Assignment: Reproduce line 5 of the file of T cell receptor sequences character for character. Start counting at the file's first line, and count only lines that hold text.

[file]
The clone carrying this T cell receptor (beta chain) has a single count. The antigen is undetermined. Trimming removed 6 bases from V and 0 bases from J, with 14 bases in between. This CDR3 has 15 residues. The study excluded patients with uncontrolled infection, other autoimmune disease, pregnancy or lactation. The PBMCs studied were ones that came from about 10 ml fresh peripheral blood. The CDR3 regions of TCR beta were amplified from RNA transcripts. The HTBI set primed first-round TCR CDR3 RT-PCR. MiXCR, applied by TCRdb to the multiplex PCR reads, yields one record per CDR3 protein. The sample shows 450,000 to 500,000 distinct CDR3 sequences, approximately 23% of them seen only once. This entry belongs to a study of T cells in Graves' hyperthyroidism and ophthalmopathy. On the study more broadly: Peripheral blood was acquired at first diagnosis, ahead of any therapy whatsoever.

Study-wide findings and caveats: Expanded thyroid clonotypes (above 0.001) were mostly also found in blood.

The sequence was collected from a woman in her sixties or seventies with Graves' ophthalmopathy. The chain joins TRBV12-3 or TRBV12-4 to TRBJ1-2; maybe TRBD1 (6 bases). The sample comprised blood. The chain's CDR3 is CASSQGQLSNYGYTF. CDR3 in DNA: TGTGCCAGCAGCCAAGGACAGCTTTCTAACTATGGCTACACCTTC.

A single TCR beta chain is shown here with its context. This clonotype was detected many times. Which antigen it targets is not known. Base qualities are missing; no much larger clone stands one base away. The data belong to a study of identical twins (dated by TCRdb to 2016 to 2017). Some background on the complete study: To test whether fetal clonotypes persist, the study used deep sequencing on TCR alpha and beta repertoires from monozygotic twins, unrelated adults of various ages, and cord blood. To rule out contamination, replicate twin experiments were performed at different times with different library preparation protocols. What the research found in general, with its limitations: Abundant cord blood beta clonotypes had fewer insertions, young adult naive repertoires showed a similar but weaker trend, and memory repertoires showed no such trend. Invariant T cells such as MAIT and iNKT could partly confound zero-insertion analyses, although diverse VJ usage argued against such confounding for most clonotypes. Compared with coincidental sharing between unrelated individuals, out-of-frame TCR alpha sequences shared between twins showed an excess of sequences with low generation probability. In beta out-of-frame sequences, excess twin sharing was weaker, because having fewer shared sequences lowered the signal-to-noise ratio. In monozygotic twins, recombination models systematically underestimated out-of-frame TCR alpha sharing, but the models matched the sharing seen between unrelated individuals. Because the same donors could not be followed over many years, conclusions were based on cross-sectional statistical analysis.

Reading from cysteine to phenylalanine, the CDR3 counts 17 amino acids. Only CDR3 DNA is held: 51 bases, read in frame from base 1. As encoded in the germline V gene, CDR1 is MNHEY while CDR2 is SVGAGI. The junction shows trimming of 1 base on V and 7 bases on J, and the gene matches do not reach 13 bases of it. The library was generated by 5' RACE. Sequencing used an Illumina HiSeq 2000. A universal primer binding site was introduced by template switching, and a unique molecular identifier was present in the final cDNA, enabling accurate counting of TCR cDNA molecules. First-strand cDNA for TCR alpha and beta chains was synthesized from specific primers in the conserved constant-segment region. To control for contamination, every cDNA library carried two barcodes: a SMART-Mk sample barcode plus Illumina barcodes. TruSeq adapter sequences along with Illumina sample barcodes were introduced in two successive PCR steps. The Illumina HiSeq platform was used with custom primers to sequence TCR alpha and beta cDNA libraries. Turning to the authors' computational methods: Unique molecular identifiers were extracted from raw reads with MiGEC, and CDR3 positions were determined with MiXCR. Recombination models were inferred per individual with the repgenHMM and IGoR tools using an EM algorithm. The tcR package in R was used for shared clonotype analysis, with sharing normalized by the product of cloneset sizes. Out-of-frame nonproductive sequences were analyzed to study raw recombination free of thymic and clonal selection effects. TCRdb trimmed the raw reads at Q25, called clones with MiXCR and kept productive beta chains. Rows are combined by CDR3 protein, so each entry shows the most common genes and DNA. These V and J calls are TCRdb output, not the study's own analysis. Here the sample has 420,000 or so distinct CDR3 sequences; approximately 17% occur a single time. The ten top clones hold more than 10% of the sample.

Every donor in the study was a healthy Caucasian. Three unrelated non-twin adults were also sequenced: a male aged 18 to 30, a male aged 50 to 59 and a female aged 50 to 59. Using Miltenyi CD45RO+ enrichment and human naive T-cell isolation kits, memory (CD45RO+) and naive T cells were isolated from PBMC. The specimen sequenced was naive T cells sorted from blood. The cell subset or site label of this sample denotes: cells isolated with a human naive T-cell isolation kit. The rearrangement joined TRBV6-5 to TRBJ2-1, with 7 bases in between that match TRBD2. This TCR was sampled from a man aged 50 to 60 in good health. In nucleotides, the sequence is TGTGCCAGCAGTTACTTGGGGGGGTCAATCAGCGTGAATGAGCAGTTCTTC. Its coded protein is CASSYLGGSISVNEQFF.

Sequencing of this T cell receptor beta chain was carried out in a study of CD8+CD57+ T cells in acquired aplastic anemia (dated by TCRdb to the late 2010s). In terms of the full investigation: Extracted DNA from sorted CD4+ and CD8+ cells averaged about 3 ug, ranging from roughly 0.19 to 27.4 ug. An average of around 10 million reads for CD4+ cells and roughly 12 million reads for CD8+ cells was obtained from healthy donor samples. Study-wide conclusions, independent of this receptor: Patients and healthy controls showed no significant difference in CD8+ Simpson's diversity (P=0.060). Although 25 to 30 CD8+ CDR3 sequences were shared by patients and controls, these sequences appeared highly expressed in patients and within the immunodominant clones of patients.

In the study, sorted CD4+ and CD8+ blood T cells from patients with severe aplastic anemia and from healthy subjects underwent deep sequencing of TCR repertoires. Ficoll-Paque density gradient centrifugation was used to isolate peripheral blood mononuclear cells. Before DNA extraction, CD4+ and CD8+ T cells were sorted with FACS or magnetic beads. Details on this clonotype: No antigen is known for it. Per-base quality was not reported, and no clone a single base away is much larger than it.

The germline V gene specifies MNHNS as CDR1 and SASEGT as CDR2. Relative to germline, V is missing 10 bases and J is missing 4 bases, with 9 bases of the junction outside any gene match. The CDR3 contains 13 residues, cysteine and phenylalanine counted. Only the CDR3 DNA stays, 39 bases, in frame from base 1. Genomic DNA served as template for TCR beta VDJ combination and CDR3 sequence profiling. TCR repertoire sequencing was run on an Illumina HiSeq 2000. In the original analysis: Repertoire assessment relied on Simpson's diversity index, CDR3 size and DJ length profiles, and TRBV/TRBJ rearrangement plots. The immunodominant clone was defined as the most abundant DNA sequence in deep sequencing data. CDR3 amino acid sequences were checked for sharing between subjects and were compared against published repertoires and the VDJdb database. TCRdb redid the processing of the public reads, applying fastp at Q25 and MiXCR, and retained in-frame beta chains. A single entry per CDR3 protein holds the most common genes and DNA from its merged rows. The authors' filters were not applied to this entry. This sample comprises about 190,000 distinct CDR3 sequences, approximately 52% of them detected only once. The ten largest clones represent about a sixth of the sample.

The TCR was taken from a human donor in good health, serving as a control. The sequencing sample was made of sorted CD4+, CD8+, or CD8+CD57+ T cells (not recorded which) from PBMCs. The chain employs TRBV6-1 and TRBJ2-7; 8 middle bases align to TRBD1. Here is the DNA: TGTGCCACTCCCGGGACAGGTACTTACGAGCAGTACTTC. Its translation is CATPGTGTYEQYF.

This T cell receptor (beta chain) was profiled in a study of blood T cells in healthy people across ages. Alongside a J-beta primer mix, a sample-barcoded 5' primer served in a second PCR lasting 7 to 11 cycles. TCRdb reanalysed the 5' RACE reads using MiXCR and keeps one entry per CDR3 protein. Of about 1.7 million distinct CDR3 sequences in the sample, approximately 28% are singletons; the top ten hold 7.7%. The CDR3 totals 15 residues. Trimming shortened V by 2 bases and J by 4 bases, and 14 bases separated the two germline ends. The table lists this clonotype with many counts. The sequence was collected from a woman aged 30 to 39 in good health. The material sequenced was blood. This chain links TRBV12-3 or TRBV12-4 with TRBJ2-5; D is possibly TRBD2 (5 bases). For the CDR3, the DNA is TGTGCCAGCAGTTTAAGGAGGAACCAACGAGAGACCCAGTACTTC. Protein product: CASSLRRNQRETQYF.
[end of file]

Reading from cysteine to phenylalanine, the CDR3 counts 17 amino acids. Only CDR3 DNA is held: 51 bases, read in frame from base 1. As encoded in the germline V gene, CDR1 is MNHEY while CDR2 is SVGAGI. The junction shows trimming of 1 base on V and 7 bases on J, and the gene matches do not reach 13 bases of it. The library was generated by 5' RACE. Sequencing used an Illumina HiSeq 2000. A universal primer binding site was introduced by template switching, and a unique molecular identifier was present in the final cDNA, enabling accurate counting of TCR cDNA molecules. First-strand cDNA for TCR alpha and beta chains was synthesized from specific primers in the conserved constant-segment region. To control for contamination, every cDNA library carried two barcodes: a SMART-Mk sample barcode plus Illumina barcodes. TruSeq adapter sequences along with Illumina sample barcodes were introduced in two successive PCR steps. The Illumina HiSeq platform was used with custom primers to sequence TCR alpha and beta cDNA libraries. Turning to the authors' computational methods: Unique molecular identifiers were extracted from raw reads with MiGEC, and CDR3 positions were determined with MiXCR. Recombination models were inferred per individual with the repgenHMM and IGoR tools using an EM algorithm. The tcR package in R was used for shared clonotype analysis, with sharing normalized by the product of cloneset sizes. Out-of-frame nonproductive sequences were analyzed to study raw recombination free of thymic and clonal selection effects. TCRdb trimmed the raw reads at Q25, called clones with MiXCR and kept productive beta chains. Rows are combined by CDR3 protein, so each entry shows the most common genes and DNA. These V and J calls are TCRdb output, not the study's own analysis. Here the sample has 420,000 or so distinct CDR3 sequences; approximately 17% occur a single time. The ten top clones hold more than 10% of the sample.